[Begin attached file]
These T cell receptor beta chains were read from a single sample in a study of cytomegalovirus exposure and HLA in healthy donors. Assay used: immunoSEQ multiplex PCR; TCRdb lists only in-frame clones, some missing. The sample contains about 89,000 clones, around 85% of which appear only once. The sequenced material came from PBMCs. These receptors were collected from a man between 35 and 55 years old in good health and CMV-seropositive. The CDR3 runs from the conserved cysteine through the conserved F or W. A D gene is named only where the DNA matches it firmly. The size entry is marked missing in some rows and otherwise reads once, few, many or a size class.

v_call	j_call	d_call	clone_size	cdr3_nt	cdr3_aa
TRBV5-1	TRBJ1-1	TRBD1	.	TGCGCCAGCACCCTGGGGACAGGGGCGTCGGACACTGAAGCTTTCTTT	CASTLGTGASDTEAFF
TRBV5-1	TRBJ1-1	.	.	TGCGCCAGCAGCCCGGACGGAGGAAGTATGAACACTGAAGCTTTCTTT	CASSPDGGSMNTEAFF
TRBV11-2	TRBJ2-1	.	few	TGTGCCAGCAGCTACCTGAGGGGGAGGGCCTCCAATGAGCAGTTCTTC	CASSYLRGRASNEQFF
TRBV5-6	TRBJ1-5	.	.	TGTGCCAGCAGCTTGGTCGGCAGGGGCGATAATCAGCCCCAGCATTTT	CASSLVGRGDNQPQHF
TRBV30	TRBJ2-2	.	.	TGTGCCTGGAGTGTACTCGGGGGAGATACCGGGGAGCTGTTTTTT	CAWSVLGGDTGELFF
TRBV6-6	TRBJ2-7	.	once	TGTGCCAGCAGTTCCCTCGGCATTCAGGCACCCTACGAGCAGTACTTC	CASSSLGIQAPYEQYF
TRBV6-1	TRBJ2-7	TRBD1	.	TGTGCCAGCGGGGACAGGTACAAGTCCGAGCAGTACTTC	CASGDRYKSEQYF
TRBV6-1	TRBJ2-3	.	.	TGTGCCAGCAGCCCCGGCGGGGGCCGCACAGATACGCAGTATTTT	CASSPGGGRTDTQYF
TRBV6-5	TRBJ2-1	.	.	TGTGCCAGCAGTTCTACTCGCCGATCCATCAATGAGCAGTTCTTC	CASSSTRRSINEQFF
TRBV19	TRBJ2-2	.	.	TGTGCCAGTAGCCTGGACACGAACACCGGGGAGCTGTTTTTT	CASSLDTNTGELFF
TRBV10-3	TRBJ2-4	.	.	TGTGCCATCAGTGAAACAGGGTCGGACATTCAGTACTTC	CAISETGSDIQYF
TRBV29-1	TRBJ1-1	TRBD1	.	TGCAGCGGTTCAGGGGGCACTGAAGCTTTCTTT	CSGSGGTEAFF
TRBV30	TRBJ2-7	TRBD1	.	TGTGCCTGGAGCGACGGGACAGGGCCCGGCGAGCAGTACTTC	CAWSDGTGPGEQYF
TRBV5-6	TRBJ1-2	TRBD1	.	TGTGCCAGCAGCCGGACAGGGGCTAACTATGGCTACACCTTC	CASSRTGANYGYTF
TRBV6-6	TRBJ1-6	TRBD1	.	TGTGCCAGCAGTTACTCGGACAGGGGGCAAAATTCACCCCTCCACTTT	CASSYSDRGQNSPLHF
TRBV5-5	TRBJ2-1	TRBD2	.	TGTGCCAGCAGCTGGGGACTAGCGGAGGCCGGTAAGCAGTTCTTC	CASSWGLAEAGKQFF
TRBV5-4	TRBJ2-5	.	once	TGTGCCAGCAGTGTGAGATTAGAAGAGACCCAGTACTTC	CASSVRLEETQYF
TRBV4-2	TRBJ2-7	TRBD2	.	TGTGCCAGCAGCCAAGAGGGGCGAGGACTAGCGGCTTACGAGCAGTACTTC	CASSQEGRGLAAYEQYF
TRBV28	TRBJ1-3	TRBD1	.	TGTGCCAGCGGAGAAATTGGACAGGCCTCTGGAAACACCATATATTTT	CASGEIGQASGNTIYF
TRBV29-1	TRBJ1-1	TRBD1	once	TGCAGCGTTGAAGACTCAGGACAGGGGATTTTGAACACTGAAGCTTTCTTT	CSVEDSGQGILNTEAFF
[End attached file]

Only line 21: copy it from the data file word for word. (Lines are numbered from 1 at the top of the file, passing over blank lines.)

TRBV28	TRBJ1-3	TRBD1	.	TGTGCCAGCGGAGAAATTGGACAGGCCTCTGGAAACACCATATATTTT	CASGEIGQASGNTIYF